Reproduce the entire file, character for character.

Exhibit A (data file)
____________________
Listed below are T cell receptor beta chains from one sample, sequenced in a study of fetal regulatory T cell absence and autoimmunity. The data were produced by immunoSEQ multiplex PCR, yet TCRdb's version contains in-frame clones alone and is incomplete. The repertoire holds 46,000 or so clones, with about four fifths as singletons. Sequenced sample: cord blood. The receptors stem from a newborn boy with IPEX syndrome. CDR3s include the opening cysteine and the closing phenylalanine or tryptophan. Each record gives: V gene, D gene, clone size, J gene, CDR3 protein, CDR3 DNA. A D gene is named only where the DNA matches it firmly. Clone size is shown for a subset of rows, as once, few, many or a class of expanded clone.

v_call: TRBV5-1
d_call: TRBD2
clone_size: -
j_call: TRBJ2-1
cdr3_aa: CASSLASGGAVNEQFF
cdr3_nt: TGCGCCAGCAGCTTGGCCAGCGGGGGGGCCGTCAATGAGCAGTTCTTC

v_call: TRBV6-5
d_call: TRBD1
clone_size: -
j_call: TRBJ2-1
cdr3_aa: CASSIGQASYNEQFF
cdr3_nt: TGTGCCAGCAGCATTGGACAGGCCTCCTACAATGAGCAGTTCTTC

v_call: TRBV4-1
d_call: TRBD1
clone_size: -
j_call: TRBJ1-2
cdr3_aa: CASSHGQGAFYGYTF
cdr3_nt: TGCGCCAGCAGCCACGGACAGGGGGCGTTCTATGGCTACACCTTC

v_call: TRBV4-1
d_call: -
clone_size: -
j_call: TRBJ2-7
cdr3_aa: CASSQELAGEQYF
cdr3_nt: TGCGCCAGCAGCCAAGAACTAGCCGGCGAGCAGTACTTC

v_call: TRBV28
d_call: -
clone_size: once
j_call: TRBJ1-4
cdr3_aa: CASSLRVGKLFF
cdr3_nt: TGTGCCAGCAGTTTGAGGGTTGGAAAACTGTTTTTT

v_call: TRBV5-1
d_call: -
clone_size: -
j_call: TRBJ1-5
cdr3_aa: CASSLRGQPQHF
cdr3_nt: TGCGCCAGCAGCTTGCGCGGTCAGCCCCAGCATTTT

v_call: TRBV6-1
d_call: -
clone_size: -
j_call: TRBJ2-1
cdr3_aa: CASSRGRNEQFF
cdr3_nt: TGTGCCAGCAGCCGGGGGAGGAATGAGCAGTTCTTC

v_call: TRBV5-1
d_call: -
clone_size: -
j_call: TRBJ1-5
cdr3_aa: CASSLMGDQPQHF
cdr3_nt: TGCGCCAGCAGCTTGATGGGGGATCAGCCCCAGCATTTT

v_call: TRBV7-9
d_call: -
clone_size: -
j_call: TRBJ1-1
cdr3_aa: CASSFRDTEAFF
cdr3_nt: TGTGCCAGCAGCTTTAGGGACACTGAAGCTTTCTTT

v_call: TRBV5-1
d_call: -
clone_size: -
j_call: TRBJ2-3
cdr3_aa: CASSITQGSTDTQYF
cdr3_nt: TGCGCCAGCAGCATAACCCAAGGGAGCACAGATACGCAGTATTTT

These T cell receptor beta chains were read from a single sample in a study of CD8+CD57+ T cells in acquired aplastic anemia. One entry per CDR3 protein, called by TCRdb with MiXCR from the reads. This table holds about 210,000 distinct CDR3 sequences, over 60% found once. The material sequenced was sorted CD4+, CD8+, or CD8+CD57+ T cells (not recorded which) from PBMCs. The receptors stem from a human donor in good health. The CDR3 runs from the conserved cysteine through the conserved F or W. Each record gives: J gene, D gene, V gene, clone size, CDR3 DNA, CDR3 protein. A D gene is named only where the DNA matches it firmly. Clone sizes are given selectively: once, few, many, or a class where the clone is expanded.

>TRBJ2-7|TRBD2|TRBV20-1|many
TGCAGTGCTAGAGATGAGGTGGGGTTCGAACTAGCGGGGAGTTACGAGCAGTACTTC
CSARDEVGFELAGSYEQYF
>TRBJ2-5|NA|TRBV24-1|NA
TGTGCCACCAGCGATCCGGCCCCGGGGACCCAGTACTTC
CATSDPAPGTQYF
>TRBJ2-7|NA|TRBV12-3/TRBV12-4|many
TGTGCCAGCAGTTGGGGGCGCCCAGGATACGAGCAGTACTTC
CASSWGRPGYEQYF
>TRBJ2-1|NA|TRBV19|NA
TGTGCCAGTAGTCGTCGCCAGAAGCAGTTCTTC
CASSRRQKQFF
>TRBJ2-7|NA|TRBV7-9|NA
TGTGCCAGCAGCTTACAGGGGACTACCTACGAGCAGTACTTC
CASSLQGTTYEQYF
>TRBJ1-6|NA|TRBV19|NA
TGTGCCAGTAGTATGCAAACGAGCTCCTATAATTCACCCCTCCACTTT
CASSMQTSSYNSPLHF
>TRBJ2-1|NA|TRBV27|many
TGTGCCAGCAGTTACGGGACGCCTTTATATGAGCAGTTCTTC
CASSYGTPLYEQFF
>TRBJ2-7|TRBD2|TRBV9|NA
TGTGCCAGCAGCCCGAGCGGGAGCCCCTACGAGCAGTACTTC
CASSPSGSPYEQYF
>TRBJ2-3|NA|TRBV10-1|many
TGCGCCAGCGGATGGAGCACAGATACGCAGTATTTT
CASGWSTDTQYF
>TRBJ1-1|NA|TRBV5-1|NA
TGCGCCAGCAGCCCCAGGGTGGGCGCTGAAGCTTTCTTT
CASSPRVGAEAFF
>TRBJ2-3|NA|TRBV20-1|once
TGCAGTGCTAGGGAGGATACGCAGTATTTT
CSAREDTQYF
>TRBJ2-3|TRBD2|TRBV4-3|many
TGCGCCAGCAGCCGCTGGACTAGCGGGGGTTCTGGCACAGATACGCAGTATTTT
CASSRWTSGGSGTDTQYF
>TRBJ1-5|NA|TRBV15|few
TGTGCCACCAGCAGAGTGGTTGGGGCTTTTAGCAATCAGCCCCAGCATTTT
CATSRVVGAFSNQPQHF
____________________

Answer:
Listed below are T cell receptor beta chains from one sample, sequenced in a study of fetal regulatory T cell absence and autoimmunity. The data were produced by immunoSEQ multiplex PCR, yet TCRdb's version contains in-frame clones alone and is incomplete. The repertoire holds 46,000 or so clones, with about four fifths as singletons. Sequenced sample: cord blood. The receptors stem from a newborn boy with IPEX syndrome. CDR3s include the opening cysteine and the closing phenylalanine or tryptophan. Each record gives: V gene, D gene, clone size, J gene, CDR3 protein, CDR3 DNA. A D gene is named only where the DNA matches it firmly. Clone size is shown for a subset of rows, as once, few, many or a class of expanded clone.

v_call: TRBV5-1
d_call: TRBD2
clone_size: -
j_call: TRBJ2-1
cdr3_aa: CASSLASGGAVNEQFF
cdr3_nt: TGCGCCAGCAGCTTGGCCAGCGGGGGGGCCGTCAATGAGCAGTTCTTC

v_call: TRBV6-5
d_call: TRBD1
clone_size: -
j_call: TRBJ2-1
cdr3_aa: CASSIGQASYNEQFF
cdr3_nt: TGTGCCAGCAGCATTGGACAGGCCTCCTACAATGAGCAGTTCTTC

v_call: TRBV4-1
d_call: TRBD1
clone_size: -
j_call: TRBJ1-2
cdr3_aa: CASSHGQGAFYGYTF
cdr3_nt: TGCGCCAGCAGCCACGGACAGGGGGCGTTCTATGGCTACACCTTC

v_call: TRBV4-1
d_call: -
clone_size: -
j_call: TRBJ2-7
cdr3_aa: CASSQELAGEQYF
cdr3_nt: TGCGCCAGCAGCCAAGAACTAGCCGGCGAGCAGTACTTC

v_call: TRBV28
d_call: -
clone_size: once
j_call: TRBJ1-4
cdr3_aa: CASSLRVGKLFF
cdr3_nt: TGTGCCAGCAGTTTGAGGGTTGGAAAACTGTTTTTT

v_call: TRBV5-1
d_call: -
clone_size: -
j_call: TRBJ1-5
cdr3_aa: CASSLRGQPQHF
cdr3_nt: TGCGCCAGCAGCTTGCGCGGTCAGCCCCAGCATTTT

v_call: TRBV6-1
d_call: -
clone_size: -
j_call: TRBJ2-1
cdr3_aa: CASSRGRNEQFF
cdr3_nt: TGTGCCAGCAGCCGGGGGAGGAATGAGCAGTTCTTC

v_call: TRBV5-1
d_call: -
clone_size: -
j_call: TRBJ1-5
cdr3_aa: CASSLMGDQPQHF
cdr3_nt: TGCGCCAGCAGCTTGATGGGGGATCAGCCCCAGCATTTT

v_call: TRBV7-9
d_call: -
clone_size: -
j_call: TRBJ1-1
cdr3_aa: CASSFRDTEAFF
cdr3_nt: TGTGCCAGCAGCTTTAGGGACACTGAAGCTTTCTTT

v_call: TRBV5-1
d_call: -
clone_size: -
j_call: TRBJ2-3
cdr3_aa: CASSITQGSTDTQYF
cdr3_nt: TGCGCCAGCAGCATAACCCAAGGGAGCACAGATACGCAGTATTTT

These T cell receptor beta chains were read from a single sample in a study of CD8+CD57+ T cells in acquired aplastic anemia. One entry per CDR3 protein, called by TCRdb with MiXCR from the reads. This table holds about 210,000 distinct CDR3 sequences, over 60% found once. The material sequenced was sorted CD4+, CD8+, or CD8+CD57+ T cells (not recorded which) from PBMCs. The receptors stem from a human donor in good health. The CDR3 runs from the conserved cysteine through the conserved F or W. Each record gives: J gene, D gene, V gene, clone size, CDR3 DNA, CDR3 protein. A D gene is named only where the DNA matches it firmly. Clone sizes are given selectively: once, few, many, or a class where the clone is expanded.

>TRBJ2-7|TRBD2|TRBV20-1|many
TGCAGTGCTAGAGATGAGGTGGGGTTCGAACTAGCGGGGAGTTACGAGCAGTACTTC
CSARDEVGFELAGSYEQYF
>TRBJ2-5|NA|TRBV24-1|NA
TGTGCCACCAGCGATCCGGCCCCGGGGACCCAGTACTTC
CATSDPAPGTQYF
>TRBJ2-7|NA|TRBV12-3/TRBV12-4|many
TGTGCCAGCAGTTGGGGGCGCCCAGGATACGAGCAGTACTTC
CASSWGRPGYEQYF
>TRBJ2-1|NA|TRBV19|NA
TGTGCCAGTAGTCGTCGCCAGAAGCAGTTCTTC
CASSRRQKQFF
>TRBJ2-7|NA|TRBV7-9|NA
TGTGCCAGCAGCTTACAGGGGACTACCTACGAGCAGTACTTC
CASSLQGTTYEQYF
>TRBJ1-6|NA|TRBV19|NA
TGTGCCAGTAGTATGCAAACGAGCTCCTATAATTCACCCCTCCACTTT
CASSMQTSSYNSPLHF
>TRBJ2-1|NA|TRBV27|many
TGTGCCAGCAGTTACGGGACGCCTTTATATGAGCAGTTCTTC
CASSYGTPLYEQFF
>TRBJ2-7|TRBD2|TRBV9|NA
TGTGCCAGCAGCCCGAGCGGGAGCCCCTACGAGCAGTACTTC
CASSPSGSPYEQYF
>TRBJ2-3|NA|TRBV10-1|many
TGCGCCAGCGGATGGAGCACAGATACGCAGTATTTT
CASGWSTDTQYF
>TRBJ1-1|NA|TRBV5-1|NA
TGCGCCAGCAGCCCCAGGGTGGGCGCTGAAGCTTTCTTT
CASSPRVGAEAFF
>TRBJ2-3|NA|TRBV20-1|once
TGCAGTGCTAGGGAGGATACGCAGTATTTT
CSAREDTQYF
>TRBJ2-3|TRBD2|TRBV4-3|many
TGCGCCAGCAGCCGCTGGACTAGCGGGGGTTCTGGCACAGATACGCAGTATTTT
CASSRWTSGGSGTDTQYF
>TRBJ1-5|NA|TRBV15|few
TGTGCCACCAGCAGAGTGGTTGGGGCTTTTAGCAATCAGCCCCAGCATTTT
CATSRVVGAFSNQPQHF